Western Energy News

Alaska’s new climate change plan seeks to reduce reliance on fossil fuels

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CLIMATE: Alaska’s governor signs off on a non-binding climate change action plan, which among other things recommends the state consider a carbon tax and reduce greenhouse gas emissions created by the oil and gas industry. (Juneau Empire)

TECHNOLOGY: A California company announces it’s developed a rechargeable battery that operates on zinc and air and can store power for less than the cost of a lithium-ion battery. (New York Times)

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• Two years after Tesla bought the nation’s largest residential solar installation company, no one is really sure what’s going on with SolarCity though some customers are not impressed. (Greentech Media)
• A Hawaii university signs a 20-year power purchase agreement with a solar developer to build an array on its aquaculture research facility. (Solar Power World)

GREEN JOBS: The Los Angeles area is the nation’s top metro area for clean energy jobs, according to a new study. (Orange County Register)

ELECTRIC VEHICLES: Tesla officials are grilled by New Mexico lawmakers contemplating a proposal to allow the company to open retail outlets in the state. (Albuquerque Journal)

OIL AND GAS: The BLM has approved a proposed right-of-way for what could become the largest oil shale mining project in the country if the Estonian company behind the plan gains final approval for the Utah site. (Grand Junction Daily Sentinel)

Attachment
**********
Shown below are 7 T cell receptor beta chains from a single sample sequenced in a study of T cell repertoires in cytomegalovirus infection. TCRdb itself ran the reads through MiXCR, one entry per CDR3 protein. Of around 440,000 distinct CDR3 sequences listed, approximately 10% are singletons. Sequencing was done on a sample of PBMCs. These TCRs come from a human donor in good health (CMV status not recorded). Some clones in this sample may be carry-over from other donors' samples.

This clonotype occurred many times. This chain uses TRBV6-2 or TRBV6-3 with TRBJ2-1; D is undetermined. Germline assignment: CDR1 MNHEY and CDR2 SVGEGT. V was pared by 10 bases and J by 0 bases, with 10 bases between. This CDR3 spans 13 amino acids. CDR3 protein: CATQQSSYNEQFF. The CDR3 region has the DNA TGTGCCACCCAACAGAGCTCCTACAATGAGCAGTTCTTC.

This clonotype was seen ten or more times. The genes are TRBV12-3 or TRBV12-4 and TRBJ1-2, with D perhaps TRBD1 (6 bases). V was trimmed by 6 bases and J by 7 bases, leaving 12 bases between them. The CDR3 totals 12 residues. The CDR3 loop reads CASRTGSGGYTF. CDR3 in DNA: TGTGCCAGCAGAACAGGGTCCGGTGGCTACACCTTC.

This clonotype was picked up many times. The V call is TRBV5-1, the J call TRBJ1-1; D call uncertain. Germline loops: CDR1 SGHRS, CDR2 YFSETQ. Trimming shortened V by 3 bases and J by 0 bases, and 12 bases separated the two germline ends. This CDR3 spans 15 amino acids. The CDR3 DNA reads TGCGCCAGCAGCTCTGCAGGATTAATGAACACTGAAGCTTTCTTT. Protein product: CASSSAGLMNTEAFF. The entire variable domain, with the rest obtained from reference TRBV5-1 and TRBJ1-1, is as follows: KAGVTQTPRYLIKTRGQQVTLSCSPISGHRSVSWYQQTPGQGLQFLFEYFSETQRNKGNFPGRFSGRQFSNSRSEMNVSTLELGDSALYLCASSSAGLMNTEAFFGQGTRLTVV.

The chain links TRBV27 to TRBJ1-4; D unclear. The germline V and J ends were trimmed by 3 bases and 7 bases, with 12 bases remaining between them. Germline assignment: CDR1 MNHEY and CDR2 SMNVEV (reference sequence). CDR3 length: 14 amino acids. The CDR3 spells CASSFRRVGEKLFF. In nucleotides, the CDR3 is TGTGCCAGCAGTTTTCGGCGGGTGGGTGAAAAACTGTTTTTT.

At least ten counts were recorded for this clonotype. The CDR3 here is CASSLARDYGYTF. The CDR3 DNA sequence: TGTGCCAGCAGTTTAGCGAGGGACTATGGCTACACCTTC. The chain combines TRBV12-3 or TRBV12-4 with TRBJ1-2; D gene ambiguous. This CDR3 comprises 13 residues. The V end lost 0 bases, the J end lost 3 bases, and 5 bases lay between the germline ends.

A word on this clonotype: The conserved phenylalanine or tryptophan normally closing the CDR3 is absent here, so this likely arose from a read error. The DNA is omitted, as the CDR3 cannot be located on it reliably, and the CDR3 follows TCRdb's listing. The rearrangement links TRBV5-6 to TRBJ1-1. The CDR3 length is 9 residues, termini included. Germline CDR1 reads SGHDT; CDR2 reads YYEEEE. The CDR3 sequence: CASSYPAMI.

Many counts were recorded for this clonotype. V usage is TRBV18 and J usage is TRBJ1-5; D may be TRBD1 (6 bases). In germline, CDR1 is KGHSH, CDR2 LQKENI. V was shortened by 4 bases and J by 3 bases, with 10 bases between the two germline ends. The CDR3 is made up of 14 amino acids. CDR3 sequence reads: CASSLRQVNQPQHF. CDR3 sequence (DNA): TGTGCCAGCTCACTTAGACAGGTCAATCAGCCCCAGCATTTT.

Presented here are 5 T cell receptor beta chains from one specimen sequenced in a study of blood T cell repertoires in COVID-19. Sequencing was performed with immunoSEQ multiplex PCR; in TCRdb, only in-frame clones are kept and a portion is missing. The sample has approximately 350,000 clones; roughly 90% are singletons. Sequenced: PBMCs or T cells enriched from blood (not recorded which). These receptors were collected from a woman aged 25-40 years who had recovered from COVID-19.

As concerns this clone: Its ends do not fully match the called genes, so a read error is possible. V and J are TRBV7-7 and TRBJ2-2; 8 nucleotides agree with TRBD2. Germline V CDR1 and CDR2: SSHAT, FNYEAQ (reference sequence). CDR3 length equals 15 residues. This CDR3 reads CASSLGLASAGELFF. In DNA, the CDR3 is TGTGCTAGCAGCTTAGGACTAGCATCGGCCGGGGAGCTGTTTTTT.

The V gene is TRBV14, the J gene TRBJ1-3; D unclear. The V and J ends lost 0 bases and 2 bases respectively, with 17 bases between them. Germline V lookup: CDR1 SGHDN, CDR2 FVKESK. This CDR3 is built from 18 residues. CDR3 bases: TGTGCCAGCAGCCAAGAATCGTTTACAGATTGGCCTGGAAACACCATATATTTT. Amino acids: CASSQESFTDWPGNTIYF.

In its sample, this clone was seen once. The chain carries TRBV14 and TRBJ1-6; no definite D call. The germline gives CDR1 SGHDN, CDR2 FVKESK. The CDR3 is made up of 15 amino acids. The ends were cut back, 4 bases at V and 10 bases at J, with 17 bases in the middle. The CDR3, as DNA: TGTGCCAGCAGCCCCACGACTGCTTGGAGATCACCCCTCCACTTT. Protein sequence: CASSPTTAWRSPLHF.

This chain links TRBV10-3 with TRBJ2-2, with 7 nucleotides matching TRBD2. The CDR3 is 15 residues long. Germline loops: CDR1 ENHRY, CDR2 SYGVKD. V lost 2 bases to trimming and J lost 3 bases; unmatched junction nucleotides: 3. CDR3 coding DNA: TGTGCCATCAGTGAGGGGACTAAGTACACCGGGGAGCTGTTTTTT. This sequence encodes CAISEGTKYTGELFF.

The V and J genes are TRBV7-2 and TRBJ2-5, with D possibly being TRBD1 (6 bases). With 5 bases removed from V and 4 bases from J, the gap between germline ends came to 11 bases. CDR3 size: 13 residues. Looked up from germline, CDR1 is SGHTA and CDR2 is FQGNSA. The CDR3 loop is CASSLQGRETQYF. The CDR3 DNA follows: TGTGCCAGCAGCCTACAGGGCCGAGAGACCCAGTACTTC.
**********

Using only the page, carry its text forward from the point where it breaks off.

GRID: Due to record high temperatures this summer, Western electricity prices reached their highest levels since 2008. (Energy Manager Today)

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• Several Western gubernatorial races will determine the future of clean energy in those states. (InsideClimate News)
• The parent company of Arizona’s largest utility donated $50,000 to a political action committee to help a candidate running for state office who opposes a clean energy initiative its campaigned against. (Phoenix New Times)
• Supporters of a Colorado ballot measure to increase setbacks between oil and gas sites and populated areas say the industry is using “dirty tricks” to try to confuse votes and sink the effort. (Westword)

COMMENTARY: Arizona’s attorney general should have stayed out of the fight over a clean energy initiative, says a columnist for the Arizona Republic.

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